UNITED NATIONS (AP) — The transmission of the HIV virus from mothers to babies during childbirth can be virtually eliminated by 2015, UNICEF says in a new report on children and AIDS released Tuesday.
Anthony Lake, executive director of the United Nations children’s agency, told a news conference Tuesday that the new study shows that proper testing and medical care that includes antiretroviral drugs could prevent virtually all pregnant women worldwide from passing the HIV virus to their newborns.
Releasing UNICEF’s fifth annual report on children and AIDS, Lake said the agency has launched a pilot program in Kenya to get HIV-positive pregnant women the antiretroviral drugs they need to prevent transmission of the virus to their babies.
Although cases of mother-to-child transmissions are now practically nonexistent in the United States, Europe and other developed regions, nearly 1,000 babies in sub-Saharan Africa are still born everyday with the HIV virus, and many will die by age 2 if they don’t receive medication.
“That is outrageous because we have the knowledge and the tools to prevent it,” Lake said.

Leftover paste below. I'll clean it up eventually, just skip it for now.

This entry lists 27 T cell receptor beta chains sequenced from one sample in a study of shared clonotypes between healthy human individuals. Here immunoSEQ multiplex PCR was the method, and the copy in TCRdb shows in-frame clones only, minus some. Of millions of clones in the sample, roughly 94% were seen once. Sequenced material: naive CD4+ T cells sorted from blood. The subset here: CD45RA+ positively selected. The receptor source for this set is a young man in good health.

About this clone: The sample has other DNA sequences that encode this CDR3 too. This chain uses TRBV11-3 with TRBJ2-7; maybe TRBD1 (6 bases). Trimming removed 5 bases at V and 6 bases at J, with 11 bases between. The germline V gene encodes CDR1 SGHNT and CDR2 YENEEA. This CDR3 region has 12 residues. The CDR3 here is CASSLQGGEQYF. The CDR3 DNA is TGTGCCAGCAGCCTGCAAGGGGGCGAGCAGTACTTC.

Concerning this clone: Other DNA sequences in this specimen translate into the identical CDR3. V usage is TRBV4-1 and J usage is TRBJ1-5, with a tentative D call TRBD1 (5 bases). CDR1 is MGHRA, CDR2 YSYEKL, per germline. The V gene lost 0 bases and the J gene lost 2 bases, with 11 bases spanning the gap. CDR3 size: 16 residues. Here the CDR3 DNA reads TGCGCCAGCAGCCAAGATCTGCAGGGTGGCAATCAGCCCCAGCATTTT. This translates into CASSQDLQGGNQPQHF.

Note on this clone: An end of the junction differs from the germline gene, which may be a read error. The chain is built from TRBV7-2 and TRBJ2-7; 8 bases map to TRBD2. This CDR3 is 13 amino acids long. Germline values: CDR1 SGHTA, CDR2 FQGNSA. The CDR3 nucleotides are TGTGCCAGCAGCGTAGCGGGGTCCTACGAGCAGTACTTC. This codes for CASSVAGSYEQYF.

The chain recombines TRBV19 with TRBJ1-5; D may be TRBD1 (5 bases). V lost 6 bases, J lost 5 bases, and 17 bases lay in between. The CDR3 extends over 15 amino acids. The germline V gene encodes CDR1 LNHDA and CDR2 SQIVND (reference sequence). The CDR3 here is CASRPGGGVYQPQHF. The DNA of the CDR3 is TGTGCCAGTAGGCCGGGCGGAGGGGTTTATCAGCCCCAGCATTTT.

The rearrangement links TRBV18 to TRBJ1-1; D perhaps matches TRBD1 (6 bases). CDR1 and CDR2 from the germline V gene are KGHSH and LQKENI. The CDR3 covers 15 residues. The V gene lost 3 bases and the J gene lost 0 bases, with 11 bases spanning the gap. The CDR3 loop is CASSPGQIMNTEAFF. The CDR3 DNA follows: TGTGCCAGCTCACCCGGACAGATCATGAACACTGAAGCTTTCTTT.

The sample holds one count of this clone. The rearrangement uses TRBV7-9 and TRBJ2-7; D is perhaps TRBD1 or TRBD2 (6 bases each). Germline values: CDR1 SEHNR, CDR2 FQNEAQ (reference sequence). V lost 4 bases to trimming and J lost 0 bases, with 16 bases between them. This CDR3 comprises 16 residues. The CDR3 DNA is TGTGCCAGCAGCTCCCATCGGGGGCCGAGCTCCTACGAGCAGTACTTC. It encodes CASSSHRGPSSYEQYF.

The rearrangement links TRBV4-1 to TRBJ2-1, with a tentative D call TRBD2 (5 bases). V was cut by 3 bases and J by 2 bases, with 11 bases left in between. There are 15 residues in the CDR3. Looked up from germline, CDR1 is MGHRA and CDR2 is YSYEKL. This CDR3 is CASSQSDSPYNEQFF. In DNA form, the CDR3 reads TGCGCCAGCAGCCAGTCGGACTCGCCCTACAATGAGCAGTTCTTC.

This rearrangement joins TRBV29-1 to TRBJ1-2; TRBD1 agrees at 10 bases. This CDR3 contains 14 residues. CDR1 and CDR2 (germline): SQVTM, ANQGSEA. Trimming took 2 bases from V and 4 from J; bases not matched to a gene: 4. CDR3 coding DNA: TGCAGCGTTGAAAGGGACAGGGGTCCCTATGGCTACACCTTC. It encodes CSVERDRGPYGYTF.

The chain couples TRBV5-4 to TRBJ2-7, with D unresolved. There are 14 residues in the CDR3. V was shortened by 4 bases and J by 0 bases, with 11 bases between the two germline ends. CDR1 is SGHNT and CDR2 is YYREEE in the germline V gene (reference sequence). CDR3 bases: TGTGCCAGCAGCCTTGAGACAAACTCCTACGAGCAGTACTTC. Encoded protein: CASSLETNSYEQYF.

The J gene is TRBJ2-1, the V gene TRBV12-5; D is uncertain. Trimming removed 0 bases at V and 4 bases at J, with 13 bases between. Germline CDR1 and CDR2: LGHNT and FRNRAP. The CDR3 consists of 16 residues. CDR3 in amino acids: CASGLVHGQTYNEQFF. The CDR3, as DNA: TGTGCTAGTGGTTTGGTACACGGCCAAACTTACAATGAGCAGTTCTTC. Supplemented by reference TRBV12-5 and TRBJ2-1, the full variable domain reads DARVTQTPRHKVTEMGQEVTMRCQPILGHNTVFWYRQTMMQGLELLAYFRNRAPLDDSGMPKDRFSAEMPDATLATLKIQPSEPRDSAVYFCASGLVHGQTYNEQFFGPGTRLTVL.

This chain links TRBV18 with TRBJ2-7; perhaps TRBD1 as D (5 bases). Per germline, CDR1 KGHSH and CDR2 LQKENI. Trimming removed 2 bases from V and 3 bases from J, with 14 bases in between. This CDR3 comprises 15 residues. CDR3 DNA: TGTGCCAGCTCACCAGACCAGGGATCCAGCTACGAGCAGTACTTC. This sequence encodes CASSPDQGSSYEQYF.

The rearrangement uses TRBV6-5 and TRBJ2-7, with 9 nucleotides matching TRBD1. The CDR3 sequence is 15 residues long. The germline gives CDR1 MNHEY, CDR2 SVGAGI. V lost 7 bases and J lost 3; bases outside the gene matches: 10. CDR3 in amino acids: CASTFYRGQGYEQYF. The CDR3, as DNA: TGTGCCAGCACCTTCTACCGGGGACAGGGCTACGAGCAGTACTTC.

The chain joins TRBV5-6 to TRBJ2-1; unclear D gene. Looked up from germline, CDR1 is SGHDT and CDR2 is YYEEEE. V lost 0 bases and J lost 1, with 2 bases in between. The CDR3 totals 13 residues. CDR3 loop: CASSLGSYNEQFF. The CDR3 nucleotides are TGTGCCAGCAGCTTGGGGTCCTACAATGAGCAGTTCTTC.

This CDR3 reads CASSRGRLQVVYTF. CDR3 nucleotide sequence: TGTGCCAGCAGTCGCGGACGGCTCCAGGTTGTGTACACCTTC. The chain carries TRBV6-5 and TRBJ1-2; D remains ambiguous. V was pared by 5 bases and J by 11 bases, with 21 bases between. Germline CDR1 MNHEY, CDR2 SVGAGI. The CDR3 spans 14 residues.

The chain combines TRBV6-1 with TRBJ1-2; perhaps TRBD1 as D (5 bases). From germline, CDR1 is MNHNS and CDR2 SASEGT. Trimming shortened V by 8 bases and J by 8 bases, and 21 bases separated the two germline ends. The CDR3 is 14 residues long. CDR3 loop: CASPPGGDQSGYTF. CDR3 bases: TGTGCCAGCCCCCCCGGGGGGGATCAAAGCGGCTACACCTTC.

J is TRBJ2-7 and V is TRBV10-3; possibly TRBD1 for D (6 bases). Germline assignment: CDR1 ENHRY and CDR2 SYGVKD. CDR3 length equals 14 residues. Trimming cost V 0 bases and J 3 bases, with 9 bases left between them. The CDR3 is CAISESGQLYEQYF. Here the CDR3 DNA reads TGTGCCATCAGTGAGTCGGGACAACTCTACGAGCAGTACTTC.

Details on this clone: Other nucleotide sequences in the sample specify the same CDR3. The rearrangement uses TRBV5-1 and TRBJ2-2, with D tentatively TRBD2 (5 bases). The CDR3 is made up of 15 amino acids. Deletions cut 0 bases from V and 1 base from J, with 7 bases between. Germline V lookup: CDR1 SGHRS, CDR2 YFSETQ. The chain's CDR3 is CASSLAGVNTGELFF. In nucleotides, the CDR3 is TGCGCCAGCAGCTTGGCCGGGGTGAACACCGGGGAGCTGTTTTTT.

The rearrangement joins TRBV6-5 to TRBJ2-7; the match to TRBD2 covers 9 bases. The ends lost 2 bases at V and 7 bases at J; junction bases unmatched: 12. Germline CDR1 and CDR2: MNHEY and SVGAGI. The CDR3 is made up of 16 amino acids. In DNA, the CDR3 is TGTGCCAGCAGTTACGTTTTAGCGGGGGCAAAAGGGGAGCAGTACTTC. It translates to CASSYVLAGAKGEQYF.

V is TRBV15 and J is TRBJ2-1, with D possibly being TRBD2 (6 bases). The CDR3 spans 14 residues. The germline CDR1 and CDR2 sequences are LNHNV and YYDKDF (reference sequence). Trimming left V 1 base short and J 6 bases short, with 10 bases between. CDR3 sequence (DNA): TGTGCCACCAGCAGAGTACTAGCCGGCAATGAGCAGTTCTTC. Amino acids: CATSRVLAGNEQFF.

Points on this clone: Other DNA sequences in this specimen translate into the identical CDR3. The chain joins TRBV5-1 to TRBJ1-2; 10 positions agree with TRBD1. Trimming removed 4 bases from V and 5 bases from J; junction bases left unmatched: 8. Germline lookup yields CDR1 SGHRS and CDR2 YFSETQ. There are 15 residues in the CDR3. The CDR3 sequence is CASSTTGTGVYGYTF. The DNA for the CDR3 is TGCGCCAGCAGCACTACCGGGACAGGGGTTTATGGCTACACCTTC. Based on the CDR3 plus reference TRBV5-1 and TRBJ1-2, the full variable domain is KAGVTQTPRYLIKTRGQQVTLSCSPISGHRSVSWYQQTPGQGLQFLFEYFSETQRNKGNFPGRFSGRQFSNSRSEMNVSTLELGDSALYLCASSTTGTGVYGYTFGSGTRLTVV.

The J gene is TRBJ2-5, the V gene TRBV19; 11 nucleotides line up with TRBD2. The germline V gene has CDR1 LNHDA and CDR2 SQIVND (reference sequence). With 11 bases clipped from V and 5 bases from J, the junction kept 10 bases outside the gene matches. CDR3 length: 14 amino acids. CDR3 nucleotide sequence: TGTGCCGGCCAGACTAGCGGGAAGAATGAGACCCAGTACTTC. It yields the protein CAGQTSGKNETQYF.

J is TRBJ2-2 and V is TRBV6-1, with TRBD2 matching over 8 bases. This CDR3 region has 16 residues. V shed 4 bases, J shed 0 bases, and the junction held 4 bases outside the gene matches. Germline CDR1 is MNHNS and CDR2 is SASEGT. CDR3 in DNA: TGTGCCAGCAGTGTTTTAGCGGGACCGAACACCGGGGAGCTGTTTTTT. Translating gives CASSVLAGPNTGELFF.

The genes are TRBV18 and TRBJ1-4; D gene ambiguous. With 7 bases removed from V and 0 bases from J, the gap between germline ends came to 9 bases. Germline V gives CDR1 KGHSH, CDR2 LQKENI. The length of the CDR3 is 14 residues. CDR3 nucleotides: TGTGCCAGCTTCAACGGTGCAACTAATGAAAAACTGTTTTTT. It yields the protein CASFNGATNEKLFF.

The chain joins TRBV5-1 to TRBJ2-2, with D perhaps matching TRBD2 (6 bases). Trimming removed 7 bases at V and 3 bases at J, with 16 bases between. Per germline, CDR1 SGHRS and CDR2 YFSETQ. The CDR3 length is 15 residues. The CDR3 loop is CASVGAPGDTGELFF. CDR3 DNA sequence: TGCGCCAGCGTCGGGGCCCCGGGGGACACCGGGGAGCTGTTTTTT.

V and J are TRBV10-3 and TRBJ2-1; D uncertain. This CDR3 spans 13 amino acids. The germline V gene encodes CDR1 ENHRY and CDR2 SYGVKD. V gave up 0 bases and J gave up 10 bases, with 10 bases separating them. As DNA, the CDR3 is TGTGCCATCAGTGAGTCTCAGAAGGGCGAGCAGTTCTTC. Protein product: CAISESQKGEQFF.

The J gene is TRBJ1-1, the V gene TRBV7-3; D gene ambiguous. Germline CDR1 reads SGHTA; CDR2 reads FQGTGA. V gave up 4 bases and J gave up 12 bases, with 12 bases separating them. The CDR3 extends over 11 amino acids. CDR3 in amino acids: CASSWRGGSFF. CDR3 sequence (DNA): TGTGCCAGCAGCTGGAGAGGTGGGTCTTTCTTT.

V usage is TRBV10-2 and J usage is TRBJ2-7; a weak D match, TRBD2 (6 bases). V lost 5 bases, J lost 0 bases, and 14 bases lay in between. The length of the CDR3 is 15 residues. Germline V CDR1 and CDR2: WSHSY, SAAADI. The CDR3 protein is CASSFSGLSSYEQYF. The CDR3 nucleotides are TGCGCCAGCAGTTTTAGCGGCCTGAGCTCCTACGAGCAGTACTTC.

The report was produced by UNICEF in partnership with other U.N. agencies: the World Health Organization, UNAIDS, the U.N. Population Fund, and UNESCO.
It found that in 2009, 53 percent of HIV-positive pregnant women in low- and middle-income countries received the antiretrovirals they needed to prevent transmission of the virus to their new babies, up from 15 percent in 2005.
Still, many HIV-positive women, especially in the isolated rural regions of the world’s poorest countries, do not get the medical care or medicine they need to protect their newborns from the virus, Lake said.
Under the pilot program UNICEF launched last month in Kenya, expectant mothers with HIV are being given cardboard boxes called the “Mother-Baby Pack,” which include all the medicines they and their new child need to prevent transmission of the virus. It will be rolled out next in the African nations of Cameroon, Lesotho and Zambia.
“We are hoping that this will empower women to medicate themselves and their babies,” said Jimmy Kolker, who heads UNICEF’s HIV and AIDS program. He said that 30,000 of the 50,000 boxes manufactured so far are to be distributed in the four pilot program countries. Each box costs $70 to make and is paid for largely by private donations, he said.
The report says AIDS remains a leading cause of death among women of reproductive age around the world and a major cause of maternal mortality in countries with generalized epidemics. In sub-Saharan Africa, 9 percent of maternal mortality is attributable to HIV and AIDS and their complications, it said.
Copyright 2010 The Associated Press.